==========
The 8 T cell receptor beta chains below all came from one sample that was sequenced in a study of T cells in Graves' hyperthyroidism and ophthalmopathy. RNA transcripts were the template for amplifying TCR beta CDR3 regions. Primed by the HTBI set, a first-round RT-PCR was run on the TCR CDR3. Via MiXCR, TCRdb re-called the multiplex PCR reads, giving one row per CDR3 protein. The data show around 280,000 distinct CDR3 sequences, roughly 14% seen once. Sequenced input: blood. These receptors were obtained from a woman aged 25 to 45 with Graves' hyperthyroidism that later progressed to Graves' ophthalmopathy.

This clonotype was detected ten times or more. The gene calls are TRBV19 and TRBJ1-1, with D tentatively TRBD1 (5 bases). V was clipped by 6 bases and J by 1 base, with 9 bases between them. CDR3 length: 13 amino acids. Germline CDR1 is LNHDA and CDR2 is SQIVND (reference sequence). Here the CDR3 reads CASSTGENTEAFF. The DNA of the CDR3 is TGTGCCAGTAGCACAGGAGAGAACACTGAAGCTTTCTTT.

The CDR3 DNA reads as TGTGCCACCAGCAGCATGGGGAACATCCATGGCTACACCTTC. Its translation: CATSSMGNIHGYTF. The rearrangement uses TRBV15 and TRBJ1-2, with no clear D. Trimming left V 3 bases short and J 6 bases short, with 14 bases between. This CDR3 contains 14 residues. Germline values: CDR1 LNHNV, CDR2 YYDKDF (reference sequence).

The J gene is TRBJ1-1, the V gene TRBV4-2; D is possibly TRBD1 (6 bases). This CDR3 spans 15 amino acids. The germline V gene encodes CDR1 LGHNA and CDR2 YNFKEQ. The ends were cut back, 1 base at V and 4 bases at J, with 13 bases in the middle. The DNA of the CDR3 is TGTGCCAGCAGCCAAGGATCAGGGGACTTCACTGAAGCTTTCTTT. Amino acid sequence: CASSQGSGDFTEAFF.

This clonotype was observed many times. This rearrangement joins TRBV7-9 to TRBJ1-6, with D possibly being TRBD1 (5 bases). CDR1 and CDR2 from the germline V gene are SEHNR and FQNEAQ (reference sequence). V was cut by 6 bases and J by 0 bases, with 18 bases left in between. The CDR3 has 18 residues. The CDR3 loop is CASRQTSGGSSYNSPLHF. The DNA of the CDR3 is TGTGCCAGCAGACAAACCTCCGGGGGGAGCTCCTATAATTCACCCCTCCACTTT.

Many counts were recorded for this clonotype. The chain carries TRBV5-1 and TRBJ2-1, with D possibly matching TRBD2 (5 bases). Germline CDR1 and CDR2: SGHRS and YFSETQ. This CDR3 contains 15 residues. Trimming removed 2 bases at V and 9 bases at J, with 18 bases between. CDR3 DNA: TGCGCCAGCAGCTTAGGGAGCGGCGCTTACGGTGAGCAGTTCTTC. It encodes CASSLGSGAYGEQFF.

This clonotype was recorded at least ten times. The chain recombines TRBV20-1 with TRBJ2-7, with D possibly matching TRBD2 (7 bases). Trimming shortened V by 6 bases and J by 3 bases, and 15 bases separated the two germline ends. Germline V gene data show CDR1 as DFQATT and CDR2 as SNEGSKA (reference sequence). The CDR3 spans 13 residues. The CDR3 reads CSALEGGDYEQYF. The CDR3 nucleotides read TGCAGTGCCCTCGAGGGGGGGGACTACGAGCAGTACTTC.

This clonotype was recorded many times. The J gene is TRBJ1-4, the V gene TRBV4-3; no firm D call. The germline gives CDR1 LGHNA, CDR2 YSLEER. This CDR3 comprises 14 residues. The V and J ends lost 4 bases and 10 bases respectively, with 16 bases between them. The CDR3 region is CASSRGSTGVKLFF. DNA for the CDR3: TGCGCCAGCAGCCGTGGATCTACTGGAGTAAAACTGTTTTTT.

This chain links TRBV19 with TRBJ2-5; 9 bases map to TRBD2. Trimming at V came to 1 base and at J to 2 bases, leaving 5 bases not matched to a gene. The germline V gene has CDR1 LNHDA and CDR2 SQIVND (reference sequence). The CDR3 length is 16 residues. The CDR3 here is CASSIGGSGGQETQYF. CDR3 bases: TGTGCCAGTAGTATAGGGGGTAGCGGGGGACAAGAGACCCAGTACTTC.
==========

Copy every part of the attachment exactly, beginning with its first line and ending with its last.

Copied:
The 8 T cell receptor beta chains below all came from one sample that was sequenced in a study of T cells in Graves' hyperthyroidism and ophthalmopathy. RNA transcripts were the template for amplifying TCR beta CDR3 regions. Primed by the HTBI set, a first-round RT-PCR was run on the TCR CDR3. Via MiXCR, TCRdb re-called the multiplex PCR reads, giving one row per CDR3 protein. The data show around 280,000 distinct CDR3 sequences, roughly 14% seen once. Sequenced input: blood. These receptors were obtained from a woman aged 25 to 45 with Graves' hyperthyroidism that later progressed to Graves' ophthalmopathy.

This clonotype was detected ten times or more. The gene calls are TRBV19 and TRBJ1-1, with D tentatively TRBD1 (5 bases). V was clipped by 6 bases and J by 1 base, with 9 bases between them. CDR3 length: 13 amino acids. Germline CDR1 is LNHDA and CDR2 is SQIVND (reference sequence). Here the CDR3 reads CASSTGENTEAFF. The DNA of the CDR3 is TGTGCCAGTAGCACAGGAGAGAACACTGAAGCTTTCTTT.

The CDR3 DNA reads as TGTGCCACCAGCAGCATGGGGAACATCCATGGCTACACCTTC. Its translation: CATSSMGNIHGYTF. The rearrangement uses TRBV15 and TRBJ1-2, with no clear D. Trimming left V 3 bases short and J 6 bases short, with 14 bases between. This CDR3 contains 14 residues. Germline values: CDR1 LNHNV, CDR2 YYDKDF (reference sequence).

The J gene is TRBJ1-1, the V gene TRBV4-2; D is possibly TRBD1 (6 bases). This CDR3 spans 15 amino acids. The germline V gene encodes CDR1 LGHNA and CDR2 YNFKEQ. The ends were cut back, 1 base at V and 4 bases at J, with 13 bases in the middle. The DNA of the CDR3 is TGTGCCAGCAGCCAAGGATCAGGGGACTTCACTGAAGCTTTCTTT. Amino acid sequence: CASSQGSGDFTEAFF.

This clonotype was observed many times. This rearrangement joins TRBV7-9 to TRBJ1-6, with D possibly being TRBD1 (5 bases). CDR1 and CDR2 from the germline V gene are SEHNR and FQNEAQ (reference sequence). V was cut by 6 bases and J by 0 bases, with 18 bases left in between. The CDR3 has 18 residues. The CDR3 loop is CASRQTSGGSSYNSPLHF. The DNA of the CDR3 is TGTGCCAGCAGACAAACCTCCGGGGGGAGCTCCTATAATTCACCCCTCCACTTT.

Many counts were recorded for this clonotype. The chain carries TRBV5-1 and TRBJ2-1, with D possibly matching TRBD2 (5 bases). Germline CDR1 and CDR2: SGHRS and YFSETQ. This CDR3 contains 15 residues. Trimming removed 2 bases at V and 9 bases at J, with 18 bases between. CDR3 DNA: TGCGCCAGCAGCTTAGGGAGCGGCGCTTACGGTGAGCAGTTCTTC. It encodes CASSLGSGAYGEQFF.

This clonotype was recorded at least ten times. The chain recombines TRBV20-1 with TRBJ2-7, with D possibly matching TRBD2 (7 bases). Trimming shortened V by 6 bases and J by 3 bases, and 15 bases separated the two germline ends. Germline V gene data show CDR1 as DFQATT and CDR2 as SNEGSKA (reference sequence). The CDR3 spans 13 residues. The CDR3 reads CSALEGGDYEQYF. The CDR3 nucleotides read TGCAGTGCCCTCGAGGGGGGGGACTACGAGCAGTACTTC.

This clonotype was recorded many times. The J gene is TRBJ1-4, the V gene TRBV4-3; no firm D call. The germline gives CDR1 LGHNA, CDR2 YSLEER. This CDR3 comprises 14 residues. The V and J ends lost 4 bases and 10 bases respectively, with 16 bases between them. The CDR3 region is CASSRGSTGVKLFF. DNA for the CDR3: TGCGCCAGCAGCCGTGGATCTACTGGAGTAAAACTGTTTTTT.

This chain links TRBV19 with TRBJ2-5; 9 bases map to TRBD2. Trimming at V came to 1 base and at J to 2 bases, leaving 5 bases not matched to a gene. The germline V gene has CDR1 LNHDA and CDR2 SQIVND (reference sequence). The CDR3 length is 16 residues. The CDR3 here is CASSIGGSGGQETQYF. CDR3 bases: TGTGCCAGTAGTATAGGGGGTAGCGGGGGACAAGAGACCCAGTACTTC.